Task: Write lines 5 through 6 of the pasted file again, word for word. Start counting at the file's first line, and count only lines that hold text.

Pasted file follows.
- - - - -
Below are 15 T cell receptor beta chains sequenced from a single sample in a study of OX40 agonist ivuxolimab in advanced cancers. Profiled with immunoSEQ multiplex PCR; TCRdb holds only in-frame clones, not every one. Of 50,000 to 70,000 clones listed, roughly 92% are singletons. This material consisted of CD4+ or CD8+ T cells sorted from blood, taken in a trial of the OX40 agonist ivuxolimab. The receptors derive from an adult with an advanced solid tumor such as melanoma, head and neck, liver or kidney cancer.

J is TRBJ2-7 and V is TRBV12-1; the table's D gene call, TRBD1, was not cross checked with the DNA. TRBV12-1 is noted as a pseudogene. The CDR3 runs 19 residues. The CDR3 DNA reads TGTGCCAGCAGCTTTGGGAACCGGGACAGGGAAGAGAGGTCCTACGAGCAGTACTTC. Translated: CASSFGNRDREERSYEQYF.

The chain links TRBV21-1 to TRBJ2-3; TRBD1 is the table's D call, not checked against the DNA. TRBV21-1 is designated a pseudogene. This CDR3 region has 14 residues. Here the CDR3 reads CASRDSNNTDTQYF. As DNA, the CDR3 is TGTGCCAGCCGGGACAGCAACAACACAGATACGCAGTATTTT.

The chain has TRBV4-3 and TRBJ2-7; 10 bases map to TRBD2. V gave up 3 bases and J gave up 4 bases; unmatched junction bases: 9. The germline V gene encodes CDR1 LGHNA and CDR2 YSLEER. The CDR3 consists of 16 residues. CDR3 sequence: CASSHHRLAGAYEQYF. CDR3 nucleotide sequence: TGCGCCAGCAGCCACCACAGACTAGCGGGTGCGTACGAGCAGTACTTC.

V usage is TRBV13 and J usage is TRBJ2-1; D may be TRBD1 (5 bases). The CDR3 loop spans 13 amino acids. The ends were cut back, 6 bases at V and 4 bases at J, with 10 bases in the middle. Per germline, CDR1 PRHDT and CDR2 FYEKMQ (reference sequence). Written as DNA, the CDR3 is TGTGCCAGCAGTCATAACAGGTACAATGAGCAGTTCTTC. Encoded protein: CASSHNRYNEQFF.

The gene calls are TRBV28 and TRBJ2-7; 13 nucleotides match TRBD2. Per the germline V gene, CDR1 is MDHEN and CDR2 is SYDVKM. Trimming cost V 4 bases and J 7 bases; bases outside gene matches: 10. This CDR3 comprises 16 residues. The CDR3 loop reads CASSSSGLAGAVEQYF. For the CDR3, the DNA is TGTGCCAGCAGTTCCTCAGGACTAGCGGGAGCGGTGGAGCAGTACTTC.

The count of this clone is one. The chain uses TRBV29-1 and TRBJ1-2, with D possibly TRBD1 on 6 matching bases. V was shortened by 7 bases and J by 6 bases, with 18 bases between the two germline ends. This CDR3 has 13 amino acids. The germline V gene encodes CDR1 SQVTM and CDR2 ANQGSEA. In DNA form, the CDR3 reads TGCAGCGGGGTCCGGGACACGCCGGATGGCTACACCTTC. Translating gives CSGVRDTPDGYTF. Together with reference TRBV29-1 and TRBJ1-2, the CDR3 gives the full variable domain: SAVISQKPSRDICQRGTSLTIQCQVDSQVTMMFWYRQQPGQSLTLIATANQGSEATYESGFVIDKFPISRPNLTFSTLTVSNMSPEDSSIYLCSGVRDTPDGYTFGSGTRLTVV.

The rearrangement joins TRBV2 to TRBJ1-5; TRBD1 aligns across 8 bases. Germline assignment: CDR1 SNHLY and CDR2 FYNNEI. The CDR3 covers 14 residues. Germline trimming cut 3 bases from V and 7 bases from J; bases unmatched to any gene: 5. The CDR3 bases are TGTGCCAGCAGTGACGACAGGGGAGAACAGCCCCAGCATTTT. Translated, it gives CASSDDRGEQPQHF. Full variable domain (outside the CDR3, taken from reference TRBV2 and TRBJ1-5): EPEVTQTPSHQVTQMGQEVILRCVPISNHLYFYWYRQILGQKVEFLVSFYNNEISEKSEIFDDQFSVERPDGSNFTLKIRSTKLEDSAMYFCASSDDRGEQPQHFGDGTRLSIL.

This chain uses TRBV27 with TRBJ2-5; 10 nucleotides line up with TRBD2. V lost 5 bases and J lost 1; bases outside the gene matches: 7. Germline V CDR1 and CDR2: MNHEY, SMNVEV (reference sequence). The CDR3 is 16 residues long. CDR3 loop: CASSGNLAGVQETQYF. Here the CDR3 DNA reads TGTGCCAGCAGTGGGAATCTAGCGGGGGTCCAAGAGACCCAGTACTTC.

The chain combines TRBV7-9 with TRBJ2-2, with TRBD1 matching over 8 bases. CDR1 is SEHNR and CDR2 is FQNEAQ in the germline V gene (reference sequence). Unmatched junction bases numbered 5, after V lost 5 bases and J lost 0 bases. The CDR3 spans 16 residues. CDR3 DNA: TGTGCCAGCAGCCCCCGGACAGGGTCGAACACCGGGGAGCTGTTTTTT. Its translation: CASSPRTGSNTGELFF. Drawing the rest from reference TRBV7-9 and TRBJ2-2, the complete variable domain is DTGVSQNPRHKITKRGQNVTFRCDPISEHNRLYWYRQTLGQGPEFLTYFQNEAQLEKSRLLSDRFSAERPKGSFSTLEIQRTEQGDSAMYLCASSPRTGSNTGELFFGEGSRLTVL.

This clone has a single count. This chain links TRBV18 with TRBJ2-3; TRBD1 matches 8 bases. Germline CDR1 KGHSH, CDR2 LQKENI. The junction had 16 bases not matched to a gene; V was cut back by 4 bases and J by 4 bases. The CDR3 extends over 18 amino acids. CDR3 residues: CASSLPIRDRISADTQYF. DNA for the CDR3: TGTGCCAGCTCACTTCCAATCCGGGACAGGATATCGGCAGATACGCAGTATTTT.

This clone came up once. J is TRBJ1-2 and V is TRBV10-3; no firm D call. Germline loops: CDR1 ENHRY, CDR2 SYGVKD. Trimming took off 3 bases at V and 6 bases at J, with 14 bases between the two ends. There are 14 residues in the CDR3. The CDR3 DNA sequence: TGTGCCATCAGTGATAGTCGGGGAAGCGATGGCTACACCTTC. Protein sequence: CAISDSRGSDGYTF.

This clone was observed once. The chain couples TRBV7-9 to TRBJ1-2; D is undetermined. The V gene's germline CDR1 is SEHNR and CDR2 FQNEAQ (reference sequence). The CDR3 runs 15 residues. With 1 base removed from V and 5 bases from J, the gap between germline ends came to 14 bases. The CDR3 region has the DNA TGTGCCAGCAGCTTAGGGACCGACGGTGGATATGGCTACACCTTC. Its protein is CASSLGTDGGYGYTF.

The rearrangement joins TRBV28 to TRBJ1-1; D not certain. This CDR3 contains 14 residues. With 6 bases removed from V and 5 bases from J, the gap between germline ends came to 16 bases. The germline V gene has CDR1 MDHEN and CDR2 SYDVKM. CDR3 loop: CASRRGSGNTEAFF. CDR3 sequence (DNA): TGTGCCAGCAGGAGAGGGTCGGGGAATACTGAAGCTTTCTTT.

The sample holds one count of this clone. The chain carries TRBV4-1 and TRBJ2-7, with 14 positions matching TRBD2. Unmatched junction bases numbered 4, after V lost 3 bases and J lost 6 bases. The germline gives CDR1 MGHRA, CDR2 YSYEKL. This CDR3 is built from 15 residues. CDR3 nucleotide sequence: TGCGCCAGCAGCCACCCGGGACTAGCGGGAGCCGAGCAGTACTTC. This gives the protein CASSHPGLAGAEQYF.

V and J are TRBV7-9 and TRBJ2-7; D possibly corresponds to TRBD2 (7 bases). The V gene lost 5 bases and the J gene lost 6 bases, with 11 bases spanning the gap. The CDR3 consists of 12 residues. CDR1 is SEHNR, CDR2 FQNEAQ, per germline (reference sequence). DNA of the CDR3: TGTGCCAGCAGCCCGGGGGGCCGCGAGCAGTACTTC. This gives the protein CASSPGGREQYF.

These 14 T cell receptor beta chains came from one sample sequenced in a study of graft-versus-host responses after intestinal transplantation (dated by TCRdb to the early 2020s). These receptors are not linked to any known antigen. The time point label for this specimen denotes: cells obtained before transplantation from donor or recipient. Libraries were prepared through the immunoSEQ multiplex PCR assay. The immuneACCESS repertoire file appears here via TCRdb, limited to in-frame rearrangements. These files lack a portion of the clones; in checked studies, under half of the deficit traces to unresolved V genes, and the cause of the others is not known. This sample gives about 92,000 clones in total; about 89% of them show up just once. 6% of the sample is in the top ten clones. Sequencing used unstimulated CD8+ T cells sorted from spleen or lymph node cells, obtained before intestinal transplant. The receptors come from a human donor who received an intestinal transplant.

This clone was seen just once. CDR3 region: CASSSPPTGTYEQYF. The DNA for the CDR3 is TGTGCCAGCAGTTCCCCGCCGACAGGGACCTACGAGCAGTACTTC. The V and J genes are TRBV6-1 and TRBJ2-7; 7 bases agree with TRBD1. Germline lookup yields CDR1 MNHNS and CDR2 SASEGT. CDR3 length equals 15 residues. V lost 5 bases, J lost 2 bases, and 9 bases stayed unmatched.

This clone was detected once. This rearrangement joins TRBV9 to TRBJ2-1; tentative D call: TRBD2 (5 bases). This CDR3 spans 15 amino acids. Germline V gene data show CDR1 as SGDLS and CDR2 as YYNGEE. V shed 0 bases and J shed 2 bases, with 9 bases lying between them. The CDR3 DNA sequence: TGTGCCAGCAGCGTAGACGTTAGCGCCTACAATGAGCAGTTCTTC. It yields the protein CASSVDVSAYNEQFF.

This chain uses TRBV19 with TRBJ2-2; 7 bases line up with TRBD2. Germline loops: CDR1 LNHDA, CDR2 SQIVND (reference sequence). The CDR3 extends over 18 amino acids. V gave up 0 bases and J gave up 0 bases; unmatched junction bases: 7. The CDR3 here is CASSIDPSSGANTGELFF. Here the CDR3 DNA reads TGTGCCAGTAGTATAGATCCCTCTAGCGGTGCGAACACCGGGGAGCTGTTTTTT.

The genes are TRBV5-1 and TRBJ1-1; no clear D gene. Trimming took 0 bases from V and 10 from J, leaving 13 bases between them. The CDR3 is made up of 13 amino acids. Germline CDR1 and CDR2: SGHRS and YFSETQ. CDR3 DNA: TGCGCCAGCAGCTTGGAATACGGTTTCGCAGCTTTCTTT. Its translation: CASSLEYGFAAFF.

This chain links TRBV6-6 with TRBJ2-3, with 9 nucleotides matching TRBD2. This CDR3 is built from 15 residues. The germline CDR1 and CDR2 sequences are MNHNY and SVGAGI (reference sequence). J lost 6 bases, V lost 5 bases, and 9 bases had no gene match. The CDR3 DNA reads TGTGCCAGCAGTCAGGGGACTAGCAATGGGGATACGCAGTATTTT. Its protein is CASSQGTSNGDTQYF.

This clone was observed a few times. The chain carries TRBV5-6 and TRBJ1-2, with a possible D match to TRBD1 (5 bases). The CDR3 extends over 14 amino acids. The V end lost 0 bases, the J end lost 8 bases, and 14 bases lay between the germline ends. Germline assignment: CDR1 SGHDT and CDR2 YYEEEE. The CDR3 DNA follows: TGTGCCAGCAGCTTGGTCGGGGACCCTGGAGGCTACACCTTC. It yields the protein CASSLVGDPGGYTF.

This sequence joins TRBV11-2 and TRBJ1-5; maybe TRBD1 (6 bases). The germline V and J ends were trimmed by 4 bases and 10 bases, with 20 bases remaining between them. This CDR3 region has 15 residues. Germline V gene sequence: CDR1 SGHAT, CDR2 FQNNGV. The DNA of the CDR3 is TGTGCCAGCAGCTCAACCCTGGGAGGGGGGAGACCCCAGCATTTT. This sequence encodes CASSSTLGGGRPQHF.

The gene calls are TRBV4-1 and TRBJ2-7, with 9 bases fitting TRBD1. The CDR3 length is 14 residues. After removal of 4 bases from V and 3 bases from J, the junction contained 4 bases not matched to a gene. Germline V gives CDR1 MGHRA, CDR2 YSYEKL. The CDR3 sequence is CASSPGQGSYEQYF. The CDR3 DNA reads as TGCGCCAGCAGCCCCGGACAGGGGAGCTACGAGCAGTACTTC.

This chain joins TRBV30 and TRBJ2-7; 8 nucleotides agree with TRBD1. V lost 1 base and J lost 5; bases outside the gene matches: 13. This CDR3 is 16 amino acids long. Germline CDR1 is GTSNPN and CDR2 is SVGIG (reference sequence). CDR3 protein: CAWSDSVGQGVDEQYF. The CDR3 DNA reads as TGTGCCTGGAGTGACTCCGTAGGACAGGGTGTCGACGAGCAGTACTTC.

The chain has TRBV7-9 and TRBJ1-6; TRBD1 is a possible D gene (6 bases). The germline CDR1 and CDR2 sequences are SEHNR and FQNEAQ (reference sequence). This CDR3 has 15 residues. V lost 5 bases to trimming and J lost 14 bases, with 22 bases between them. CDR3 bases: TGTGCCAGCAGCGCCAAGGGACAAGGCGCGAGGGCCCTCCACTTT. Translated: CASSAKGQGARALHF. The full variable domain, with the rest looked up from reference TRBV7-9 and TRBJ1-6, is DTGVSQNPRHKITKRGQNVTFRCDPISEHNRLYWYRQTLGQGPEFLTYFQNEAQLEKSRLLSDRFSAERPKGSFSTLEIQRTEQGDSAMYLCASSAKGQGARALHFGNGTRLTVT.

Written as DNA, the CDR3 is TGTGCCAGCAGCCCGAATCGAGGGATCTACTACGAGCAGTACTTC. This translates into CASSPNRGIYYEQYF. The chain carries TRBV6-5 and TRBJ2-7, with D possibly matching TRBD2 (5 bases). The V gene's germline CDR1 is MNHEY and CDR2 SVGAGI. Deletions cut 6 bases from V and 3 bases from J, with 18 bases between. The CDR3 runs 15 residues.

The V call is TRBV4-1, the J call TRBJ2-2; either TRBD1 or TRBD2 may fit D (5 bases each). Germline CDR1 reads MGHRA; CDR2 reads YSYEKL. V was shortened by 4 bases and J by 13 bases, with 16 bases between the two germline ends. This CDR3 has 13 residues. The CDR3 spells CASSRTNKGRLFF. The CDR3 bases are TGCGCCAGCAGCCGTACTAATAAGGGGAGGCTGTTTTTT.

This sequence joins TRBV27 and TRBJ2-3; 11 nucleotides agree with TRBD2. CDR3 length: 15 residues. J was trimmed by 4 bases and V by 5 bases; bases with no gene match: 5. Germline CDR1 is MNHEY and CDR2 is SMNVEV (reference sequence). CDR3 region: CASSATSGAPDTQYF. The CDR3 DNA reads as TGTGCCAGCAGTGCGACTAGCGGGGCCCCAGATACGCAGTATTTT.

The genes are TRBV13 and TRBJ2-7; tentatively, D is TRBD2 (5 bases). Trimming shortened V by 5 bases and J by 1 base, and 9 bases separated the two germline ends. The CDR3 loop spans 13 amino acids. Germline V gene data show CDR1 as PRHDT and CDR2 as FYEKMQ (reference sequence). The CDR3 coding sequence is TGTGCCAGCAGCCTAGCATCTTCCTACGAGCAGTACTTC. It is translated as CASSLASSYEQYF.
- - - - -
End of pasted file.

V usage is TRBV13 and J usage is TRBJ2-1; D may be TRBD1 (5 bases). The CDR3 loop spans 13 amino acids. The ends were cut back, 6 bases at V and 4 bases at J, with 10 bases in the middle. Per germline, CDR1 PRHDT and CDR2 FYEKMQ (reference sequence). Written as DNA, the CDR3 is TGTGCCAGCAGTCATAACAGGTACAATGAGCAGTTCTTC. Encoded protein: CASSHNRYNEQFF.

The gene calls are TRBV28 and TRBJ2-7; 13 nucleotides match TRBD2. Per the germline V gene, CDR1 is MDHEN and CDR2 is SYDVKM. Trimming cost V 4 bases and J 7 bases; bases outside gene matches: 10. This CDR3 comprises 16 residues. The CDR3 loop reads CASSSSGLAGAVEQYF. For the CDR3, the DNA is TGTGCCAGCAGTTCCTCAGGACTAGCGGGAGCGGTGGAGCAGTACTTC.